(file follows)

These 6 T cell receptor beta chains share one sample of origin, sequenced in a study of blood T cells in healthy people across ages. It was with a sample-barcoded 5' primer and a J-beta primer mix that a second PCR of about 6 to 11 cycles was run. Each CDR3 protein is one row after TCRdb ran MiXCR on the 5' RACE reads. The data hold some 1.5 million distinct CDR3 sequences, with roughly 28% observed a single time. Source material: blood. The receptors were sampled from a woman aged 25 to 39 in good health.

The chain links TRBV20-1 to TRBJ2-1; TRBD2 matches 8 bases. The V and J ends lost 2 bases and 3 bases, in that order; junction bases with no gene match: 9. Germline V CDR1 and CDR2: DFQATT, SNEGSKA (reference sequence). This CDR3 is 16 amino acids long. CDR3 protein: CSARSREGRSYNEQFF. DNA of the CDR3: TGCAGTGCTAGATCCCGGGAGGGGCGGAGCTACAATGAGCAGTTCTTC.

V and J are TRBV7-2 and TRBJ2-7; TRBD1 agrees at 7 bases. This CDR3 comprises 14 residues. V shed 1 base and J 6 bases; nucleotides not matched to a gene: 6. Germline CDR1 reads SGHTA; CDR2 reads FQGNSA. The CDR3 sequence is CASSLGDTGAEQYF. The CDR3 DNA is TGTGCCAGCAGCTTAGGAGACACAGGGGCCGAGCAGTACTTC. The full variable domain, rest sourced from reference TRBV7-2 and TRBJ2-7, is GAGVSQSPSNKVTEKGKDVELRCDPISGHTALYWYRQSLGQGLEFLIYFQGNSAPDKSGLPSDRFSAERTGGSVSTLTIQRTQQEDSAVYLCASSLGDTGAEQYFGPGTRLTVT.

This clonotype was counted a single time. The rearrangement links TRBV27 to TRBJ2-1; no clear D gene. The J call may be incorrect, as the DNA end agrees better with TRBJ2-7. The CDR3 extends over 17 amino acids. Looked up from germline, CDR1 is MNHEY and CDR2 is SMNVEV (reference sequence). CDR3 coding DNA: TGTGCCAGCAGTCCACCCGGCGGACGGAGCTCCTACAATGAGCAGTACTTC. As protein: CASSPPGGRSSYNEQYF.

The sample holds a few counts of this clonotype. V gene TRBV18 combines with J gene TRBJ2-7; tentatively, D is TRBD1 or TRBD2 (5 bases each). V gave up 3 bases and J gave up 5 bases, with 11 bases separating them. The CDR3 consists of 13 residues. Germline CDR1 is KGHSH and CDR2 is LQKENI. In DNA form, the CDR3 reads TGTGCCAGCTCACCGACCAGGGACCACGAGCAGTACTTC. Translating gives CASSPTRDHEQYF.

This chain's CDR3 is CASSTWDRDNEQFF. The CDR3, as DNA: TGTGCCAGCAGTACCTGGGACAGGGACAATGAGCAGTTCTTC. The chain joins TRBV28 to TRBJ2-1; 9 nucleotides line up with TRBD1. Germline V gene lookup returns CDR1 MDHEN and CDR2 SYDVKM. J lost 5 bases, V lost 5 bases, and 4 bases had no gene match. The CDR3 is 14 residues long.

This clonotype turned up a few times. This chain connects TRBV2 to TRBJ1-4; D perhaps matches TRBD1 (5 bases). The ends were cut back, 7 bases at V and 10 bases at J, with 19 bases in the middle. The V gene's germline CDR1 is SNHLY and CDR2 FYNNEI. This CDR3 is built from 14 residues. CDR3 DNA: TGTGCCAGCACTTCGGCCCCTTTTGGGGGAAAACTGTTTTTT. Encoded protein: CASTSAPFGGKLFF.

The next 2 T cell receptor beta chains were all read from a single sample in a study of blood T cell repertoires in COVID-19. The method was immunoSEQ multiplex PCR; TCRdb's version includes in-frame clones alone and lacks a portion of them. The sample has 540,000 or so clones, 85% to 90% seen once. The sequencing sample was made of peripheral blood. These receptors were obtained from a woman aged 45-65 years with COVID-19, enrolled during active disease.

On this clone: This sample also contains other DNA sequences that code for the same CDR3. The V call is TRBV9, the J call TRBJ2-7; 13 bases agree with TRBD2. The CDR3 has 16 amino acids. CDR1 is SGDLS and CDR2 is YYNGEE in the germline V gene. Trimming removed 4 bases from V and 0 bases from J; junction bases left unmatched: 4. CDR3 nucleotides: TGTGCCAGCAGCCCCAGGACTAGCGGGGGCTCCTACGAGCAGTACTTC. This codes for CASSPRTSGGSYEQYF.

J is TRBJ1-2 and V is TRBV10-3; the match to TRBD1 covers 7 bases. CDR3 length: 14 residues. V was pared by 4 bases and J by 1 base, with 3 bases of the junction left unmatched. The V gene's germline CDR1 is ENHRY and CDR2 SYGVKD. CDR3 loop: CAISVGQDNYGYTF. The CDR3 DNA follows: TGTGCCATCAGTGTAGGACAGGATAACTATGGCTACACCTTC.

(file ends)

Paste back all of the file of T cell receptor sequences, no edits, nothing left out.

These 6 T cell receptor beta chains share one sample of origin, sequenced in a study of blood T cells in healthy people across ages. It was with a sample-barcoded 5' primer and a J-beta primer mix that a second PCR of about 6 to 11 cycles was run. Each CDR3 protein is one row after TCRdb ran MiXCR on the 5' RACE reads. The data hold some 1.5 million distinct CDR3 sequences, with roughly 28% observed a single time. Source material: blood. The receptors were sampled from a woman aged 25 to 39 in good health.

The chain links TRBV20-1 to TRBJ2-1; TRBD2 matches 8 bases. The V and J ends lost 2 bases and 3 bases, in that order; junction bases with no gene match: 9. Germline V CDR1 and CDR2: DFQATT, SNEGSKA (reference sequence). This CDR3 is 16 amino acids long. CDR3 protein: CSARSREGRSYNEQFF. DNA of the CDR3: TGCAGTGCTAGATCCCGGGAGGGGCGGAGCTACAATGAGCAGTTCTTC.

V and J are TRBV7-2 and TRBJ2-7; TRBD1 agrees at 7 bases. This CDR3 comprises 14 residues. V shed 1 base and J 6 bases; nucleotides not matched to a gene: 6. Germline CDR1 reads SGHTA; CDR2 reads FQGNSA. The CDR3 sequence is CASSLGDTGAEQYF. The CDR3 DNA is TGTGCCAGCAGCTTAGGAGACACAGGGGCCGAGCAGTACTTC. The full variable domain, rest sourced from reference TRBV7-2 and TRBJ2-7, is GAGVSQSPSNKVTEKGKDVELRCDPISGHTALYWYRQSLGQGLEFLIYFQGNSAPDKSGLPSDRFSAERTGGSVSTLTIQRTQQEDSAVYLCASSLGDTGAEQYFGPGTRLTVT.

This clonotype was counted a single time. The rearrangement links TRBV27 to TRBJ2-1; no clear D gene. The J call may be incorrect, as the DNA end agrees better with TRBJ2-7. The CDR3 extends over 17 amino acids. Looked up from germline, CDR1 is MNHEY and CDR2 is SMNVEV (reference sequence). CDR3 coding DNA: TGTGCCAGCAGTCCACCCGGCGGACGGAGCTCCTACAATGAGCAGTACTTC. As protein: CASSPPGGRSSYNEQYF.

The sample holds a few counts of this clonotype. V gene TRBV18 combines with J gene TRBJ2-7; tentatively, D is TRBD1 or TRBD2 (5 bases each). V gave up 3 bases and J gave up 5 bases, with 11 bases separating them. The CDR3 consists of 13 residues. Germline CDR1 is KGHSH and CDR2 is LQKENI. In DNA form, the CDR3 reads TGTGCCAGCTCACCGACCAGGGACCACGAGCAGTACTTC. Translating gives CASSPTRDHEQYF.

This chain's CDR3 is CASSTWDRDNEQFF. The CDR3, as DNA: TGTGCCAGCAGTACCTGGGACAGGGACAATGAGCAGTTCTTC. The chain joins TRBV28 to TRBJ2-1; 9 nucleotides line up with TRBD1. Germline V gene lookup returns CDR1 MDHEN and CDR2 SYDVKM. J lost 5 bases, V lost 5 bases, and 4 bases had no gene match. The CDR3 is 14 residues long.

This clonotype turned up a few times. This chain connects TRBV2 to TRBJ1-4; D perhaps matches TRBD1 (5 bases). The ends were cut back, 7 bases at V and 10 bases at J, with 19 bases in the middle. The V gene's germline CDR1 is SNHLY and CDR2 FYNNEI. This CDR3 is built from 14 residues. CDR3 DNA: TGTGCCAGCACTTCGGCCCCTTTTGGGGGAAAACTGTTTTTT. Encoded protein: CASTSAPFGGKLFF.

The next 2 T cell receptor beta chains were all read from a single sample in a study of blood T cell repertoires in COVID-19. The method was immunoSEQ multiplex PCR; TCRdb's version includes in-frame clones alone and lacks a portion of them. The sample has 540,000 or so clones, 85% to 90% seen once. The sequencing sample was made of peripheral blood. These receptors were obtained from a woman aged 45-65 years with COVID-19, enrolled during active disease.

On this clone: This sample also contains other DNA sequences that code for the same CDR3. The V call is TRBV9, the J call TRBJ2-7; 13 bases agree with TRBD2. The CDR3 has 16 amino acids. CDR1 is SGDLS and CDR2 is YYNGEE in the germline V gene. Trimming removed 4 bases from V and 0 bases from J; junction bases left unmatched: 4. CDR3 nucleotides: TGTGCCAGCAGCCCCAGGACTAGCGGGGGCTCCTACGAGCAGTACTTC. This codes for CASSPRTSGGSYEQYF.

J is TRBJ1-2 and V is TRBV10-3; the match to TRBD1 covers 7 bases. CDR3 length: 14 residues. V was pared by 4 bases and J by 1 base, with 3 bases of the junction left unmatched. The V gene's germline CDR1 is ENHRY and CDR2 SYGVKD. CDR3 loop: CAISVGQDNYGYTF. The CDR3 DNA follows: TGTGCCATCAGTGTAGGACAGGATAACTATGGCTACACCTTC.